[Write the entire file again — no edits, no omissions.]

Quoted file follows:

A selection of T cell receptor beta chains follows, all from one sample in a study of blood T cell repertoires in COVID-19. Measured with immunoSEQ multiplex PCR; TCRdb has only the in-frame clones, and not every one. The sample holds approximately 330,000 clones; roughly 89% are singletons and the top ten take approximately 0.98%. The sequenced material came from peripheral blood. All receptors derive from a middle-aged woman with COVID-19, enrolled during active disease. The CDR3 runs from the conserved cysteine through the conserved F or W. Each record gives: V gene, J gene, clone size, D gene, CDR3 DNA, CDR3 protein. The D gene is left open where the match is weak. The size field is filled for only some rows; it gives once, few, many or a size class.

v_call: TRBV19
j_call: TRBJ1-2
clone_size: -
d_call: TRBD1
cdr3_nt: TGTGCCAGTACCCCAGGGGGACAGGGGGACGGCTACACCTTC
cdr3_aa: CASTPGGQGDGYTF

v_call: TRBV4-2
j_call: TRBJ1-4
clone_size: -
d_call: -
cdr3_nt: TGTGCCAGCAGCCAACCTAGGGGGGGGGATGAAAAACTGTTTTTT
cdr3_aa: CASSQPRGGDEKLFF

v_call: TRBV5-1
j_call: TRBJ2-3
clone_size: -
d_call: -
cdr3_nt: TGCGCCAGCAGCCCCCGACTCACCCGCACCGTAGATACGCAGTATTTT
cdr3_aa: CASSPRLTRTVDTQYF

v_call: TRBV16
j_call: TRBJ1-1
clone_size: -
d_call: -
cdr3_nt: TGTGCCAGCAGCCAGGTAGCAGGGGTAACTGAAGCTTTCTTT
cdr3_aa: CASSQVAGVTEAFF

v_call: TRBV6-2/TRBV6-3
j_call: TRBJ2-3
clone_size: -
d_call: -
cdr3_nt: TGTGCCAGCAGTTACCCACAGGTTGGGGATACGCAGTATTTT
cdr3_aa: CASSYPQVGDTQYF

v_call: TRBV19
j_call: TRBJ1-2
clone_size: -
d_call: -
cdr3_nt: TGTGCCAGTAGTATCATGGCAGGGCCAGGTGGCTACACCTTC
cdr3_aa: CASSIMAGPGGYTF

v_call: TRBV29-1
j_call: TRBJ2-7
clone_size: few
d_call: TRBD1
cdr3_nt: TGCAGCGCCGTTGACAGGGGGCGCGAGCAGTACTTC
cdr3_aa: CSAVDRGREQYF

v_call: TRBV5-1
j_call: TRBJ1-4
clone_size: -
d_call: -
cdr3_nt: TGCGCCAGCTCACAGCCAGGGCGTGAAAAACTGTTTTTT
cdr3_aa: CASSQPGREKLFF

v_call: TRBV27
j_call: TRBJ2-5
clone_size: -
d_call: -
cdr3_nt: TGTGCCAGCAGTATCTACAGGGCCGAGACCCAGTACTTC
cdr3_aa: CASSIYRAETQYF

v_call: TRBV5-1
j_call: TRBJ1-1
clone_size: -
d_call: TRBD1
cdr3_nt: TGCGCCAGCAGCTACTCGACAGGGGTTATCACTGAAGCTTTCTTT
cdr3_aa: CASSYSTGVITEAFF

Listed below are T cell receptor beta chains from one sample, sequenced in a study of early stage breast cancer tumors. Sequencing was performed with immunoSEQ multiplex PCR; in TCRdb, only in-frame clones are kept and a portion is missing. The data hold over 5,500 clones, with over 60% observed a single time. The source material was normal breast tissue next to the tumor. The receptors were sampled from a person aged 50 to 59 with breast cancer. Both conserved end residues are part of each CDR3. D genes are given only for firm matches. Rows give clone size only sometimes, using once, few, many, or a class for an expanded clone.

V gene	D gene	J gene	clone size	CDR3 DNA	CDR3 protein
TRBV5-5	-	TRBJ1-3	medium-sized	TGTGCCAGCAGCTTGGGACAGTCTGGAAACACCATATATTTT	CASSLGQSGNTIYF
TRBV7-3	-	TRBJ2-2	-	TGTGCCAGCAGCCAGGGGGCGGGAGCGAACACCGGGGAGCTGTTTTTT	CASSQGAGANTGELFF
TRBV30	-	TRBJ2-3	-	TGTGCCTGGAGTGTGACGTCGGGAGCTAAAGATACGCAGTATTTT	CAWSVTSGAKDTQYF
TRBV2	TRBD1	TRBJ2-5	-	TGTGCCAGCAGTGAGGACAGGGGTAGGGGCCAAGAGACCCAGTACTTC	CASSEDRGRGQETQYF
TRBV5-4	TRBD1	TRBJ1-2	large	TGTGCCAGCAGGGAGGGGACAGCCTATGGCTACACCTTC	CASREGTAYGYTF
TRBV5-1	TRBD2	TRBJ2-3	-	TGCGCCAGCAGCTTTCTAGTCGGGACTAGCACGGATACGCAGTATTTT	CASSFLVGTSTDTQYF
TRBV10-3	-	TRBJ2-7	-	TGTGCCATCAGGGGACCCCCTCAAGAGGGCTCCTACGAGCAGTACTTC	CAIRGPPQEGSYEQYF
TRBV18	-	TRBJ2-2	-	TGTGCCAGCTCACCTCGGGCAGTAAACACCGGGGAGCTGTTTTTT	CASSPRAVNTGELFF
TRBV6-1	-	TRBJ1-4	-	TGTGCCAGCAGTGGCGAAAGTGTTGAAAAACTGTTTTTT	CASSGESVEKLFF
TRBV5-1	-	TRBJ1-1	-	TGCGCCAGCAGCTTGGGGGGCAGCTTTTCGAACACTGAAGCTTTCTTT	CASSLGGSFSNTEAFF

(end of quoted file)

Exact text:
A selection of T cell receptor beta chains follows, all from one sample in a study of blood T cell repertoires in COVID-19. Measured with immunoSEQ multiplex PCR; TCRdb has only the in-frame clones, and not every one. The sample holds approximately 330,000 clones; roughly 89% are singletons and the top ten take approximately 0.98%. The sequenced material came from peripheral blood. All receptors derive from a middle-aged woman with COVID-19, enrolled during active disease. The CDR3 runs from the conserved cysteine through the conserved F or W. Each record gives: V gene, J gene, clone size, D gene, CDR3 DNA, CDR3 protein. The D gene is left open where the match is weak. The size field is filled for only some rows; it gives once, few, many or a size class.

v_call: TRBV19
j_call: TRBJ1-2
clone_size: -
d_call: TRBD1
cdr3_nt: TGTGCCAGTACCCCAGGGGGACAGGGGGACGGCTACACCTTC
cdr3_aa: CASTPGGQGDGYTF

v_call: TRBV4-2
j_call: TRBJ1-4
clone_size: -
d_call: -
cdr3_nt: TGTGCCAGCAGCCAACCTAGGGGGGGGGATGAAAAACTGTTTTTT
cdr3_aa: CASSQPRGGDEKLFF

v_call: TRBV5-1
j_call: TRBJ2-3
clone_size: -
d_call: -
cdr3_nt: TGCGCCAGCAGCCCCCGACTCACCCGCACCGTAGATACGCAGTATTTT
cdr3_aa: CASSPRLTRTVDTQYF

v_call: TRBV16
j_call: TRBJ1-1
clone_size: -
d_call: -
cdr3_nt: TGTGCCAGCAGCCAGGTAGCAGGGGTAACTGAAGCTTTCTTT
cdr3_aa: CASSQVAGVTEAFF

v_call: TRBV6-2/TRBV6-3
j_call: TRBJ2-3
clone_size: -
d_call: -
cdr3_nt: TGTGCCAGCAGTTACCCACAGGTTGGGGATACGCAGTATTTT
cdr3_aa: CASSYPQVGDTQYF

v_call: TRBV19
j_call: TRBJ1-2
clone_size: -
d_call: -
cdr3_nt: TGTGCCAGTAGTATCATGGCAGGGCCAGGTGGCTACACCTTC
cdr3_aa: CASSIMAGPGGYTF

v_call: TRBV29-1
j_call: TRBJ2-7
clone_size: few
d_call: TRBD1
cdr3_nt: TGCAGCGCCGTTGACAGGGGGCGCGAGCAGTACTTC
cdr3_aa: CSAVDRGREQYF

v_call: TRBV5-1
j_call: TRBJ1-4
clone_size: -
d_call: -
cdr3_nt: TGCGCCAGCTCACAGCCAGGGCGTGAAAAACTGTTTTTT
cdr3_aa: CASSQPGREKLFF

v_call: TRBV27
j_call: TRBJ2-5
clone_size: -
d_call: -
cdr3_nt: TGTGCCAGCAGTATCTACAGGGCCGAGACCCAGTACTTC
cdr3_aa: CASSIYRAETQYF

v_call: TRBV5-1
j_call: TRBJ1-1
clone_size: -
d_call: TRBD1
cdr3_nt: TGCGCCAGCAGCTACTCGACAGGGGTTATCACTGAAGCTTTCTTT
cdr3_aa: CASSYSTGVITEAFF

Listed below are T cell receptor beta chains from one sample, sequenced in a study of early stage breast cancer tumors. Sequencing was performed with immunoSEQ multiplex PCR; in TCRdb, only in-frame clones are kept and a portion is missing. The data hold over 5,500 clones, with over 60% observed a single time. The source material was normal breast tissue next to the tumor. The receptors were sampled from a person aged 50 to 59 with breast cancer. Both conserved end residues are part of each CDR3. D genes are given only for firm matches. Rows give clone size only sometimes, using once, few, many, or a class for an expanded clone.

V gene	D gene	J gene	clone size	CDR3 DNA	CDR3 protein
TRBV5-5	-	TRBJ1-3	medium-sized	TGTGCCAGCAGCTTGGGACAGTCTGGAAACACCATATATTTT	CASSLGQSGNTIYF
TRBV7-3	-	TRBJ2-2	-	TGTGCCAGCAGCCAGGGGGCGGGAGCGAACACCGGGGAGCTGTTTTTT	CASSQGAGANTGELFF
TRBV30	-	TRBJ2-3	-	TGTGCCTGGAGTGTGACGTCGGGAGCTAAAGATACGCAGTATTTT	CAWSVTSGAKDTQYF
TRBV2	TRBD1	TRBJ2-5	-	TGTGCCAGCAGTGAGGACAGGGGTAGGGGCCAAGAGACCCAGTACTTC	CASSEDRGRGQETQYF
TRBV5-4	TRBD1	TRBJ1-2	large	TGTGCCAGCAGGGAGGGGACAGCCTATGGCTACACCTTC	CASREGTAYGYTF
TRBV5-1	TRBD2	TRBJ2-3	-	TGCGCCAGCAGCTTTCTAGTCGGGACTAGCACGGATACGCAGTATTTT	CASSFLVGTSTDTQYF
TRBV10-3	-	TRBJ2-7	-	TGTGCCATCAGGGGACCCCCTCAAGAGGGCTCCTACGAGCAGTACTTC	CAIRGPPQEGSYEQYF
TRBV18	-	TRBJ2-2	-	TGTGCCAGCTCACCTCGGGCAGTAAACACCGGGGAGCTGTTTTTT	CASSPRAVNTGELFF
TRBV6-1	-	TRBJ1-4	-	TGTGCCAGCAGTGGCGAAAGTGTTGAAAAACTGTTTTTT	CASSGESVEKLFF
TRBV5-1	-	TRBJ1-1	-	TGCGCCAGCAGCTTGGGGGGCAGCTTTTCGAACACTGAAGCTTTCTTT	CASSLGGSFSNTEAFF